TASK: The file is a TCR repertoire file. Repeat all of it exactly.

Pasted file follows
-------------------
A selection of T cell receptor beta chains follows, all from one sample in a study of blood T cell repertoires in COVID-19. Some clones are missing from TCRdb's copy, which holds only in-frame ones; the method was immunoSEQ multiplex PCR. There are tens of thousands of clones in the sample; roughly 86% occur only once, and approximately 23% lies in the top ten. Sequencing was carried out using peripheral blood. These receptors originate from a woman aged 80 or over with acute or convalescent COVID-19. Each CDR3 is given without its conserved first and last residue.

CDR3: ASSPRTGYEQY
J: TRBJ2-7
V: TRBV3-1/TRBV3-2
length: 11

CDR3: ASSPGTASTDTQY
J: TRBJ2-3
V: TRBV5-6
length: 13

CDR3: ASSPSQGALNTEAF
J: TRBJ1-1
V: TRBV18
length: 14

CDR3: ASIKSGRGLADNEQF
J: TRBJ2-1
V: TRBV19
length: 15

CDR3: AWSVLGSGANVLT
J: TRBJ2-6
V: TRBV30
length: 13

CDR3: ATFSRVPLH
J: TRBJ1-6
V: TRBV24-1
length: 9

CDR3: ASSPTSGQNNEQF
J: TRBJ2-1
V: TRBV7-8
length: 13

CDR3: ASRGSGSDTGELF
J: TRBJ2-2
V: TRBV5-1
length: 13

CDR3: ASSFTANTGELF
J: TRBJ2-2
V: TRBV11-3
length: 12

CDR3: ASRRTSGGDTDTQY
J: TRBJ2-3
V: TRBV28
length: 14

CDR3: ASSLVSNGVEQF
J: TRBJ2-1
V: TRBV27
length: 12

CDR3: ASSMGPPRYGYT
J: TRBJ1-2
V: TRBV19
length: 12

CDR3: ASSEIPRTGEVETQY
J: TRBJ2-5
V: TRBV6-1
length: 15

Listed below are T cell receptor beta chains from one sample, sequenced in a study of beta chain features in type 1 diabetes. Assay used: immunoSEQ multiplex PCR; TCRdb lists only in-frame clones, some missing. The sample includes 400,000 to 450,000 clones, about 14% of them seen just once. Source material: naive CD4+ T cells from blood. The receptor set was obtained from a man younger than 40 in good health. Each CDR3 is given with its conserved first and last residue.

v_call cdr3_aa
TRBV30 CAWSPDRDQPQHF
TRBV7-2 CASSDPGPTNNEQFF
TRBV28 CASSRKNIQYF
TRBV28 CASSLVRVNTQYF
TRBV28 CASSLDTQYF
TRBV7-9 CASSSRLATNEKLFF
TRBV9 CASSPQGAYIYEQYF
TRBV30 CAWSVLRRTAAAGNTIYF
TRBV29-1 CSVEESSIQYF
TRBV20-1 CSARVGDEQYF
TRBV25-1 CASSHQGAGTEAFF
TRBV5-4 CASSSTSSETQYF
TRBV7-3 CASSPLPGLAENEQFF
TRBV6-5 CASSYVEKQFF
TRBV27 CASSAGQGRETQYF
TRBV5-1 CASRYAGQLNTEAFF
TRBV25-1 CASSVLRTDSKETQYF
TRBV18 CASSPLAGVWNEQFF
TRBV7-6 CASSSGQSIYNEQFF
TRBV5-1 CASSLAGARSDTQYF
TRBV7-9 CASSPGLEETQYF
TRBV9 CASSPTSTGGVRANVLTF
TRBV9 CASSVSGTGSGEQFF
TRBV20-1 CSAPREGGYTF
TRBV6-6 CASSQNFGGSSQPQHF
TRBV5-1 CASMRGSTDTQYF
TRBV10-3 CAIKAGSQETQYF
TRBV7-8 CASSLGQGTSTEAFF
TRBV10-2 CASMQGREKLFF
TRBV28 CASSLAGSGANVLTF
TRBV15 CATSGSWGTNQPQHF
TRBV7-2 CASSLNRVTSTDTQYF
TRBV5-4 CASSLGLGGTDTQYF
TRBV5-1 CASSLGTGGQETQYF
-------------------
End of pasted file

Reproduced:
A selection of T cell receptor beta chains follows, all from one sample in a study of blood T cell repertoires in COVID-19. Some clones are missing from TCRdb's copy, which holds only in-frame ones; the method was immunoSEQ multiplex PCR. There are tens of thousands of clones in the sample; roughly 86% occur only once, and approximately 23% lies in the top ten. Sequencing was carried out using peripheral blood. These receptors originate from a woman aged 80 or over with acute or convalescent COVID-19. Each CDR3 is given without its conserved first and last residue.

CDR3: ASSPRTGYEQY
J: TRBJ2-7
V: TRBV3-1/TRBV3-2
length: 11

CDR3: ASSPGTASTDTQY
J: TRBJ2-3
V: TRBV5-6
length: 13

CDR3: ASSPSQGALNTEAF
J: TRBJ1-1
V: TRBV18
length: 14

CDR3: ASIKSGRGLADNEQF
J: TRBJ2-1
V: TRBV19
length: 15

CDR3: AWSVLGSGANVLT
J: TRBJ2-6
V: TRBV30
length: 13

CDR3: ATFSRVPLH
J: TRBJ1-6
V: TRBV24-1
length: 9

CDR3: ASSPTSGQNNEQF
J: TRBJ2-1
V: TRBV7-8
length: 13

CDR3: ASRGSGSDTGELF
J: TRBJ2-2
V: TRBV5-1
length: 13

CDR3: ASSFTANTGELF
J: TRBJ2-2
V: TRBV11-3
length: 12

CDR3: ASRRTSGGDTDTQY
J: TRBJ2-3
V: TRBV28
length: 14

CDR3: ASSLVSNGVEQF
J: TRBJ2-1
V: TRBV27
length: 12

CDR3: ASSMGPPRYGYT
J: TRBJ1-2
V: TRBV19
length: 12

CDR3: ASSEIPRTGEVETQY
J: TRBJ2-5
V: TRBV6-1
length: 15

Listed below are T cell receptor beta chains from one sample, sequenced in a study of beta chain features in type 1 diabetes. Assay used: immunoSEQ multiplex PCR; TCRdb lists only in-frame clones, some missing. The sample includes 400,000 to 450,000 clones, about 14% of them seen just once. Source material: naive CD4+ T cells from blood. The receptor set was obtained from a man younger than 40 in good health. Each CDR3 is given with its conserved first and last residue.

v_call cdr3_aa
TRBV30 CAWSPDRDQPQHF
TRBV7-2 CASSDPGPTNNEQFF
TRBV28 CASSRKNIQYF
TRBV28 CASSLVRVNTQYF
TRBV28 CASSLDTQYF
TRBV7-9 CASSSRLATNEKLFF
TRBV9 CASSPQGAYIYEQYF
TRBV30 CAWSVLRRTAAAGNTIYF
TRBV29-1 CSVEESSIQYF
TRBV20-1 CSARVGDEQYF
TRBV25-1 CASSHQGAGTEAFF
TRBV5-4 CASSSTSSETQYF
TRBV7-3 CASSPLPGLAENEQFF
TRBV6-5 CASSYVEKQFF
TRBV27 CASSAGQGRETQYF
TRBV5-1 CASRYAGQLNTEAFF
TRBV25-1 CASSVLRTDSKETQYF
TRBV18 CASSPLAGVWNEQFF
TRBV7-6 CASSSGQSIYNEQFF
TRBV5-1 CASSLAGARSDTQYF
TRBV7-9 CASSPGLEETQYF
TRBV9 CASSPTSTGGVRANVLTF
TRBV9 CASSVSGTGSGEQFF
TRBV20-1 CSAPREGGYTF
TRBV6-6 CASSQNFGGSSQPQHF
TRBV5-1 CASMRGSTDTQYF
TRBV10-3 CAIKAGSQETQYF
TRBV7-8 CASSLGQGTSTEAFF
TRBV10-2 CASMQGREKLFF
TRBV28 CASSLAGSGANVLTF
TRBV15 CATSGSWGTNQPQHF
TRBV7-2 CASSLNRVTSTDTQYF
TRBV5-4 CASSLGLGGTDTQYF
TRBV5-1 CASSLGTGGQETQYF